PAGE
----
There is probably more crime, violence, and bloodshed in any one quarter of Jia Zhangke’s A Touch of Sin than can be found in his preceding eight features combined. The themes remain the same–ordinary people struggling to adapt to China’s headlong, full throttle embrace of a globalized world–but Sin’s more dynamic, visceral approach could hardly be more apposite to the quiet, patient probing of the state of his nation that characterizes Jia’s earlier work. Jia devotees, suspicious of this change of pace, could be forgiven for questioning whether the filmmaker himself had been infected by the very Western-centric, modernized ideology he had previously critiqued.

There is, of course, much more to A Touch of Sin than either of its obvious touchstones–King Hu’s wuxia epic, A Touch of Zen (1970), and the overlapping, post-modern portmanteau thrills of Quentin Tarantino’s Pulp Fiction (more overtly referenced in Jia’s Unknown Pleasures from 2002). Blame the ‘auteur theory’ perhaps, for being so invested in defining a filmmaker’s style and subject matter, from Hitchcock’s voyeuristic thrillers, to Ozu’s understated domestic dramas, to Scorsese’s guilt-infused, masculinity-in-crisis street tales, that any deviation from tried-and-tested methods is somehow suspect. A Touch of Sin is, however, at once very different from, and yet utterly consistent with, Jia’s body of work. Absorbing, accomplished, layered filmmaking with bold, daring shifts in tone and approach are more versatile and experimental than one might have assumed: In other words, the textbook hallmarks of a movie that is worthy of inclusion in a 21st century cinematic canon.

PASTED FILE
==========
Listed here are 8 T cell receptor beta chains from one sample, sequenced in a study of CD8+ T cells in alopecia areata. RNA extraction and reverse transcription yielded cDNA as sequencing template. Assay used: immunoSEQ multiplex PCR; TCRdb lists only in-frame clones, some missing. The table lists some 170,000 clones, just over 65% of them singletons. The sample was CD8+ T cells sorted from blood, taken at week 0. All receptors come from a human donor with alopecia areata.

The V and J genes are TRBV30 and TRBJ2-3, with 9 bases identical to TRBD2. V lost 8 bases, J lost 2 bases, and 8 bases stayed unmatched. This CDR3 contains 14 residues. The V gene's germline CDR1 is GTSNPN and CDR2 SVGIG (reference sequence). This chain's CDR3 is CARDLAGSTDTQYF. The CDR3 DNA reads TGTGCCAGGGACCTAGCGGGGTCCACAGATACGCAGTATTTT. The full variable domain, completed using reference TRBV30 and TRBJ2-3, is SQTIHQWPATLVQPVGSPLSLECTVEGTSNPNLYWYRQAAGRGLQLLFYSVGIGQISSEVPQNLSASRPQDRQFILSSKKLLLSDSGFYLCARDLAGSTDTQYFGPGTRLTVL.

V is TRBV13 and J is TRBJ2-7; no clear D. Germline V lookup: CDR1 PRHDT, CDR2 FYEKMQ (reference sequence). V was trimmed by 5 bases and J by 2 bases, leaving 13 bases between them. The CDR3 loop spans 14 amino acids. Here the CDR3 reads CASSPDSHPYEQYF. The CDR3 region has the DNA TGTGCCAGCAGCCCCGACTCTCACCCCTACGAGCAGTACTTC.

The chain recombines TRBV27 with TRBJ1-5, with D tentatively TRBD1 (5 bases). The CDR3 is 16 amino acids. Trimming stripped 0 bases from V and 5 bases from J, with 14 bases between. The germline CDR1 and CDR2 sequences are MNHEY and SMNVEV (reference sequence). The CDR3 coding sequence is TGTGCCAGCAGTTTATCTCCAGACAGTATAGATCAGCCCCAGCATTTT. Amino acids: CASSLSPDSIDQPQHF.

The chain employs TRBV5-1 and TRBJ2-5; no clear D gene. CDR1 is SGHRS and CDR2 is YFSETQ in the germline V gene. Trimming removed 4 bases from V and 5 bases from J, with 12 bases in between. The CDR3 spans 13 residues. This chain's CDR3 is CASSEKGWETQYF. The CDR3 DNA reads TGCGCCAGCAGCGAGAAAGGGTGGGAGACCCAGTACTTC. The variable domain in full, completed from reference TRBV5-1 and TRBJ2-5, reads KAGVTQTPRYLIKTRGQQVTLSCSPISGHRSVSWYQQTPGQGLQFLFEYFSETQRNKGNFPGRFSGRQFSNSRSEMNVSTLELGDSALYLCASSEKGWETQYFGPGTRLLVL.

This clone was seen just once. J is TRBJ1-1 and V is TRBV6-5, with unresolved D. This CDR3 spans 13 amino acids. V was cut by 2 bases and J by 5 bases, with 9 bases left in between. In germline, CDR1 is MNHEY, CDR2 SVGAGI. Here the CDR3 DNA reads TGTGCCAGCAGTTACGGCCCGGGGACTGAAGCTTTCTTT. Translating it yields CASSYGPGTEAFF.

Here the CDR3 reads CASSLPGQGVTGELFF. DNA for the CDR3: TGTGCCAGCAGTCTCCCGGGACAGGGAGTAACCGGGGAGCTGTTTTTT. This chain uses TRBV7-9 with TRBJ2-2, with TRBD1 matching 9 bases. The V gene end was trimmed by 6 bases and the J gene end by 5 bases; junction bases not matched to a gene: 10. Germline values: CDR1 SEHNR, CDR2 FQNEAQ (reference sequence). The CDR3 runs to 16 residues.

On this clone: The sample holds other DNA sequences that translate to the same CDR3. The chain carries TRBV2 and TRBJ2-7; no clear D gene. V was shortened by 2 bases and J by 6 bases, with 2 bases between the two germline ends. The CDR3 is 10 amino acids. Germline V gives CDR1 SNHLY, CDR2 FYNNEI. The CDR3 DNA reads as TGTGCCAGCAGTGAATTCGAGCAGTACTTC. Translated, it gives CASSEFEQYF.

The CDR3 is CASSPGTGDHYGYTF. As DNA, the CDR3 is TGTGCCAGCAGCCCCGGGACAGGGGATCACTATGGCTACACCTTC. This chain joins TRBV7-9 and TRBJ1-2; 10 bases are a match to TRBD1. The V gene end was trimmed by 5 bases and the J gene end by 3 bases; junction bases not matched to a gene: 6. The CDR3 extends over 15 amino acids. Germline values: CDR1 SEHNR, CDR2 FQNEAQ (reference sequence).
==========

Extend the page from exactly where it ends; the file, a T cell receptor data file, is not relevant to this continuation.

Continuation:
Do you like exploring the new movie canon? Don’t miss our video on another deserving entry, “Uncle Boonmee Who Can Recall His Past Lives.” You can watch both “A Touch of Sin” and “Uncle Boonmee Who Can Recall His Past Lives” on Fandor right now!